# Are there any amphoteric substances other than water and ammonia?

I have read about the Brønsted-Lowry and Arrhenius concepts to define a substance as an acid or a base. Our teacher told us that there are substances which behave both as an acid and a base, using water and ammonia as examples. He also asked us to find other substances with the same behavior. Does anyone know any more substances which are amphoteric in nature?

First, it may be worth elucidating the nomenclature a bit and distinguishing between amphiprotic and amphoteric substances. The former are those that can react as either acids or bases in the Brønsted-Lowry sense, while the latter are those that react in either manner per the broader Lewis definition. As you mention, water and ammonia are amphiprotic (and thus also amphoteric by definition), which is evident even from the fact that both undergo auto-ionization:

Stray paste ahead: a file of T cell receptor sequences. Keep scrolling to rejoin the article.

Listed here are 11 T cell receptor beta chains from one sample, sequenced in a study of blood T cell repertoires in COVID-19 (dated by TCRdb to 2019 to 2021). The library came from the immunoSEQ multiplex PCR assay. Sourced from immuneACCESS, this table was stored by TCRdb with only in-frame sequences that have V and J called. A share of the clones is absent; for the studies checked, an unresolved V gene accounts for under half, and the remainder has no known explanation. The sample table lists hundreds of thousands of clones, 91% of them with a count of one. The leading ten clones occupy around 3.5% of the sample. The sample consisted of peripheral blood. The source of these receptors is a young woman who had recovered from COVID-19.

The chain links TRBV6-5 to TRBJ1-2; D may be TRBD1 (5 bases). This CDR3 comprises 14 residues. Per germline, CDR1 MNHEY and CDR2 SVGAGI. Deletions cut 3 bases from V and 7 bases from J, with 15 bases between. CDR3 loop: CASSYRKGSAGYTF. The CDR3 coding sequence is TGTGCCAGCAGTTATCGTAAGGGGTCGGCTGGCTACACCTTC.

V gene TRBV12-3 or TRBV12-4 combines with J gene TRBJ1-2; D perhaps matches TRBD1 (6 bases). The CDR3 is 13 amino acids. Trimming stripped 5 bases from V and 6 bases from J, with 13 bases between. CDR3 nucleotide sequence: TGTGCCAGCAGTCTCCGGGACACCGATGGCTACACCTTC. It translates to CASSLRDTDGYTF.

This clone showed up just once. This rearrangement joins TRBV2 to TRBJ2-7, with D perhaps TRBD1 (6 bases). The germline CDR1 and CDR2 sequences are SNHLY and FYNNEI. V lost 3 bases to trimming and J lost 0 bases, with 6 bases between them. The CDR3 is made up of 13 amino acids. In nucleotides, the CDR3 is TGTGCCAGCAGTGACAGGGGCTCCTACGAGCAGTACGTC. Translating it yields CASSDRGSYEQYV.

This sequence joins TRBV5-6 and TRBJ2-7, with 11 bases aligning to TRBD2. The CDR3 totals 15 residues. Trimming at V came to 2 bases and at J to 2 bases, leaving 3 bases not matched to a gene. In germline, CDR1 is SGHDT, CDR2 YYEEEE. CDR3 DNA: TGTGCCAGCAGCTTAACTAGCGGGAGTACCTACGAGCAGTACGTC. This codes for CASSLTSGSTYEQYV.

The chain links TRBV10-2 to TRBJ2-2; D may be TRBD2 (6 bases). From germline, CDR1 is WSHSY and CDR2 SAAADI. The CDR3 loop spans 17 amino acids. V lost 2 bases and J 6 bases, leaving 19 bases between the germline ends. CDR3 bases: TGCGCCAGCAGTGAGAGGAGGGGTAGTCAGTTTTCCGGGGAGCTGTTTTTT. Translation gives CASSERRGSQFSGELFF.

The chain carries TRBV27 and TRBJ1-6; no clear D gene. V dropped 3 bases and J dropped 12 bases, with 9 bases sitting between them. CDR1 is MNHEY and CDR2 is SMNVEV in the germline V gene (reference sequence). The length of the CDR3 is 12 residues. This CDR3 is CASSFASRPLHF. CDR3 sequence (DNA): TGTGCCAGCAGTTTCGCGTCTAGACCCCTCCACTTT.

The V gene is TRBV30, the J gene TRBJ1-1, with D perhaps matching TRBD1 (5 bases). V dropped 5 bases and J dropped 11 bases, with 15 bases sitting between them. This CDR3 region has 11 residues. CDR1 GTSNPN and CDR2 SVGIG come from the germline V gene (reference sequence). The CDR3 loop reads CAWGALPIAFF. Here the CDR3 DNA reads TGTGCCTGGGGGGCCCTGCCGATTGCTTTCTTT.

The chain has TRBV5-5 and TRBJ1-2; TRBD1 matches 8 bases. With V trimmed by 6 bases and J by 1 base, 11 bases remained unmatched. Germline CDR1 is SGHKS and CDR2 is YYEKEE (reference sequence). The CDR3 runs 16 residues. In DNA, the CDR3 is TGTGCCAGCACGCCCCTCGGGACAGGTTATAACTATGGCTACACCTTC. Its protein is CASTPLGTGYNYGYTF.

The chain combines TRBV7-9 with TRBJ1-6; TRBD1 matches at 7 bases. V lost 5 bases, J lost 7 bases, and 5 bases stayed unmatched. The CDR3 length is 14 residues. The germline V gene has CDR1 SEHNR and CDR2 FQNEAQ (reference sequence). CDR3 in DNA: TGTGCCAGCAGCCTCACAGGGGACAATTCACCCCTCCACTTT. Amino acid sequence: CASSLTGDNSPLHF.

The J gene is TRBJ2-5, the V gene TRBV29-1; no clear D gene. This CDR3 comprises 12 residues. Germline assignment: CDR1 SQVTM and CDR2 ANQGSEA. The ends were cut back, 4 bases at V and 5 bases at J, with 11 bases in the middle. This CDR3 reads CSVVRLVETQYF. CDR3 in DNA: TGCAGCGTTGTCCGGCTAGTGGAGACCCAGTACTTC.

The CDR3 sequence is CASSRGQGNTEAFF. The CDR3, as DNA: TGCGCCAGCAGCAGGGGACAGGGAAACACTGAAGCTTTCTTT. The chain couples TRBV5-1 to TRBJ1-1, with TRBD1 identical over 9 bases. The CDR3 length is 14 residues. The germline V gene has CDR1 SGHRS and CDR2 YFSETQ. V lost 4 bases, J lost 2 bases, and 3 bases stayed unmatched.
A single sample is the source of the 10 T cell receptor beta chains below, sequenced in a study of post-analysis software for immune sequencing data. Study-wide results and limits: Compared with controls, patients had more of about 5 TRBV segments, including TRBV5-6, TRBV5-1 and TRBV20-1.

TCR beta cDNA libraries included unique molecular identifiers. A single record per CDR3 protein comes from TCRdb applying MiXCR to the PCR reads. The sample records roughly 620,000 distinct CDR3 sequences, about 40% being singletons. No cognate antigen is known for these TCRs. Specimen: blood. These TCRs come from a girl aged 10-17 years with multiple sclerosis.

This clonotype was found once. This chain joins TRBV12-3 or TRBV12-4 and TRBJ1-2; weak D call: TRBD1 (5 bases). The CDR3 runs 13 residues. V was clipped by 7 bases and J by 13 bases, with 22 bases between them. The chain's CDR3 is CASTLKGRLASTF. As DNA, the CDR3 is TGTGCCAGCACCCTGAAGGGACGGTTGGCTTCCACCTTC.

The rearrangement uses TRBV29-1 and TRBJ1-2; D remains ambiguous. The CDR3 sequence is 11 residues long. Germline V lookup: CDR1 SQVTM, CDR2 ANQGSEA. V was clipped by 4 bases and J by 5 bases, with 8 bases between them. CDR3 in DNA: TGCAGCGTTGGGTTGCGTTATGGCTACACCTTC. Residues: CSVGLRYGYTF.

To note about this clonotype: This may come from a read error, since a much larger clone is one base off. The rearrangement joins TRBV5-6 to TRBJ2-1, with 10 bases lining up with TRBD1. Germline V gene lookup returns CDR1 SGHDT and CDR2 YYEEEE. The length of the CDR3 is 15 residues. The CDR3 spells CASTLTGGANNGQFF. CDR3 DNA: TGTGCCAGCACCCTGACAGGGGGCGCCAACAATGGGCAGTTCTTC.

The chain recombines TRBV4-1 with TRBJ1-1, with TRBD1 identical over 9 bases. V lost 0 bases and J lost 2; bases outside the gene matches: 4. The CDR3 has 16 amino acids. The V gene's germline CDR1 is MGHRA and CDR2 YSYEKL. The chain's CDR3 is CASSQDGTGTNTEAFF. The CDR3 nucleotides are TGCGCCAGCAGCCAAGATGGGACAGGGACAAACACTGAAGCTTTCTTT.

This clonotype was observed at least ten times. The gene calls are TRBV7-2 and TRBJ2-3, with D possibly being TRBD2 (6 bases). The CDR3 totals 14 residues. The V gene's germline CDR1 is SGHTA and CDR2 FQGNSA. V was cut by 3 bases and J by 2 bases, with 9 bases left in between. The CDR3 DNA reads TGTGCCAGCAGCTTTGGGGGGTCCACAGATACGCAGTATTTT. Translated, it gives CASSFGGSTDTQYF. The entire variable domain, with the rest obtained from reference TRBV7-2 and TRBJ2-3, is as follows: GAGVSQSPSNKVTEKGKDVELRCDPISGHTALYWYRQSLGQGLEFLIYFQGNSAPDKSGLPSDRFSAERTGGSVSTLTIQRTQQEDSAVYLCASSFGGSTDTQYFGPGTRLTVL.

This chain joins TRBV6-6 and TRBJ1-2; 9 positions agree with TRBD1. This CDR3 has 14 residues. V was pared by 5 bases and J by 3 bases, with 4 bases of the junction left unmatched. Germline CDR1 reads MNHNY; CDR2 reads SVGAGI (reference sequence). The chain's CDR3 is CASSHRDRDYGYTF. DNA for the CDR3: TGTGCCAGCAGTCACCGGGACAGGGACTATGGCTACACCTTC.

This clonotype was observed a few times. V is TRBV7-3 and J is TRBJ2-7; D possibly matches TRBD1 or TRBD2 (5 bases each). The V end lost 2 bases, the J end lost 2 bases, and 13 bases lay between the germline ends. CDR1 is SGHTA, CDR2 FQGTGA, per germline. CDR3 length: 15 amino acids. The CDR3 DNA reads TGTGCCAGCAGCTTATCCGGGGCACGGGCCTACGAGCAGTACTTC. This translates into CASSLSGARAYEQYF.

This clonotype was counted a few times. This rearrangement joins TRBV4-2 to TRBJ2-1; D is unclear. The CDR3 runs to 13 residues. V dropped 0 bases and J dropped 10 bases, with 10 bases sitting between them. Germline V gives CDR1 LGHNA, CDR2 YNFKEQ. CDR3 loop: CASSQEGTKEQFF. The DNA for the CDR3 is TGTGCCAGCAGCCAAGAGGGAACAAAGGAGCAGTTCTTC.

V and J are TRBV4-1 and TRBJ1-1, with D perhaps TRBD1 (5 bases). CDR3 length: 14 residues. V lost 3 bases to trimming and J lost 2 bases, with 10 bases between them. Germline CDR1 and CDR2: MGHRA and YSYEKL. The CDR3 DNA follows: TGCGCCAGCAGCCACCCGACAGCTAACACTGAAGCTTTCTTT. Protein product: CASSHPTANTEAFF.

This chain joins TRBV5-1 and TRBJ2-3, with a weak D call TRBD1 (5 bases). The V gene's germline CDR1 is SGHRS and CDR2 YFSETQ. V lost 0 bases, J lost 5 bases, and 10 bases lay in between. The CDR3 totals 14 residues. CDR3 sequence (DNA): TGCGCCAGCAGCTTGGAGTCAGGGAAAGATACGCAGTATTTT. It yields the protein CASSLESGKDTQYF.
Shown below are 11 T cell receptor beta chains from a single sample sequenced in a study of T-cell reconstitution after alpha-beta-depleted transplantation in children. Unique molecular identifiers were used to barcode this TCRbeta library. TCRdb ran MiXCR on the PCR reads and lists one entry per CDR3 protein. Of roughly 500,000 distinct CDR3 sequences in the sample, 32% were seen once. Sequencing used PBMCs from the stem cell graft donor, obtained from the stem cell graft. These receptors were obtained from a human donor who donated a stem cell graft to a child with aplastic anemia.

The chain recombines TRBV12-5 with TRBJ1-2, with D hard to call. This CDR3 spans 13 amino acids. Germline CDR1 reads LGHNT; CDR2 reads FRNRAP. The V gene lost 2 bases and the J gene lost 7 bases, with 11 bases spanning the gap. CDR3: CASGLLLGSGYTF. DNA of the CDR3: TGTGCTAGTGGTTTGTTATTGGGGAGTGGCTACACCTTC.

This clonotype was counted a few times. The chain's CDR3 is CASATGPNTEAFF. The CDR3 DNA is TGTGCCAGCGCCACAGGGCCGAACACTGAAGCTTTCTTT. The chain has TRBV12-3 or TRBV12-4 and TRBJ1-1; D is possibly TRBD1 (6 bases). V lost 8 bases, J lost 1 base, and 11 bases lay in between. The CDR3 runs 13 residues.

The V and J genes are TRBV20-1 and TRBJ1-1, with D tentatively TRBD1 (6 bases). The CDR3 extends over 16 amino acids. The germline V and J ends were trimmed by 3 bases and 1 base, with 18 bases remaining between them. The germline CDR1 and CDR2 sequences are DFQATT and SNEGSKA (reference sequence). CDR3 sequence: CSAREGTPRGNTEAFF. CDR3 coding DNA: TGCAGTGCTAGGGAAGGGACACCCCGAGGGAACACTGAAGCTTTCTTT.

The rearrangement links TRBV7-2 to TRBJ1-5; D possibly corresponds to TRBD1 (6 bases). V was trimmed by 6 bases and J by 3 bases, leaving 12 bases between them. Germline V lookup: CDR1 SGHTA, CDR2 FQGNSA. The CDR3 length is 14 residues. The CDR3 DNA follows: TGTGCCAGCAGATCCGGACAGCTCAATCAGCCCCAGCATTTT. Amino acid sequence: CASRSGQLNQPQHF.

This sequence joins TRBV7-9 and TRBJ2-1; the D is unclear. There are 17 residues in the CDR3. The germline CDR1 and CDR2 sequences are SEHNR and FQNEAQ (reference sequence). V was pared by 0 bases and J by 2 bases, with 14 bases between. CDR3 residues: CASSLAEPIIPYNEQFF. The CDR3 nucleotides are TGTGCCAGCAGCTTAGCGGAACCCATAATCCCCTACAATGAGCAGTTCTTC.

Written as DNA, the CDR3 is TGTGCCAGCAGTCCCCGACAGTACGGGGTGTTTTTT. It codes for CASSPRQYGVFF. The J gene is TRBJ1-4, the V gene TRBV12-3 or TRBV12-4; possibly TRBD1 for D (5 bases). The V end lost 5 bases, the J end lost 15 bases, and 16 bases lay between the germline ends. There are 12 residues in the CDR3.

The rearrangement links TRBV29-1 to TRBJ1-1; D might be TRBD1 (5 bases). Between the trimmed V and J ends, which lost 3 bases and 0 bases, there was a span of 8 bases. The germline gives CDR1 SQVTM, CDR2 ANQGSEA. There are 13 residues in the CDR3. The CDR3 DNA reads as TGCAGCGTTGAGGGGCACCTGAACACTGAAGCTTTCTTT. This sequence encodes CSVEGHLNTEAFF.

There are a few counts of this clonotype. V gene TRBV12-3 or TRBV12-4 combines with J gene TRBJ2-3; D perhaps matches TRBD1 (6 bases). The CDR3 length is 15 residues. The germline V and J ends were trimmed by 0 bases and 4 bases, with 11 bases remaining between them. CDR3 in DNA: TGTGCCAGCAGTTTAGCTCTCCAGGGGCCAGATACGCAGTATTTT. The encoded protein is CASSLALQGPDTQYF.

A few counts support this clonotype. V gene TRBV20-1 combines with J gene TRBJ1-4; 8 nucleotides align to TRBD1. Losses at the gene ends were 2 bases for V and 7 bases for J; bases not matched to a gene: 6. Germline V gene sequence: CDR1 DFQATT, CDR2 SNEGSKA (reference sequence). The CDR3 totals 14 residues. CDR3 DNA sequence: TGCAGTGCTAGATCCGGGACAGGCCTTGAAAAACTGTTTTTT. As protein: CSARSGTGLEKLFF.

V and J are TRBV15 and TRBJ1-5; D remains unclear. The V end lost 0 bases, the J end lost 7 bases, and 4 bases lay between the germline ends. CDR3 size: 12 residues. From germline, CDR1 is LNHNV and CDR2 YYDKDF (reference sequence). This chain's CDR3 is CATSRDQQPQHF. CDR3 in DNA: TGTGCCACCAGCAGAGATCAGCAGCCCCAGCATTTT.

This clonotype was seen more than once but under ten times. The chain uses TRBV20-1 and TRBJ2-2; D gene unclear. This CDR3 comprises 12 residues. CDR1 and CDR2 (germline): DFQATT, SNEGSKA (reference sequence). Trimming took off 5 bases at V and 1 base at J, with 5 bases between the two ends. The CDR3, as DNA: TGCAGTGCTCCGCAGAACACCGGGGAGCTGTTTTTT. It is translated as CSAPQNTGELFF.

$$\ce{H2O + H2O <=> H3O+ + OH-}\\ \ce{NH3 + NH3 <=> NH4+ + NH2-}$$

In fact, a large number of protic substances exhibit this type of behavior to an appreciable degree, including concentrated solutions of various acids (e.g., sulfuric, hydrofluoric, etc.). Another canonical example of an extremely common amphiprotic molecule prevalent in nature is bicarbonate, which you find in countless consumer products, as well as within the human body as a physiologic buffering agent.

Under the right conditions, a very wide array of molecules of diverse types can be amphoteric. The two necessary and sufficient criteria for amphoterism are:

1. The molecule possesses lone pairs, so that it can act as a base.
2. The molecule can accept electron pairs, so that it can act an acid.

Those are not rare properties, hence amphoterism isn't really an exotic phenomenon.

• To drive the point home, every single neutral and anionic species we know exergonically receives a free proton, acting as a base (even many cations should accept protons, but sufficiently small and highly charged cations will likely electrically repel the proton). The pinnacles of unreactivity, helium and neon, will quite gladly react with a free proton to form the hydrohelium and hydroneon cations $\ce{HeH+}$ and $\ce{NeH+}$. I suspect the situation is not analogous for acids; even some neutral species have endergonic electron affinities, such as manganese atoms and benzene. – Nicolau Saker Neto Dec 28 '13 at 20:45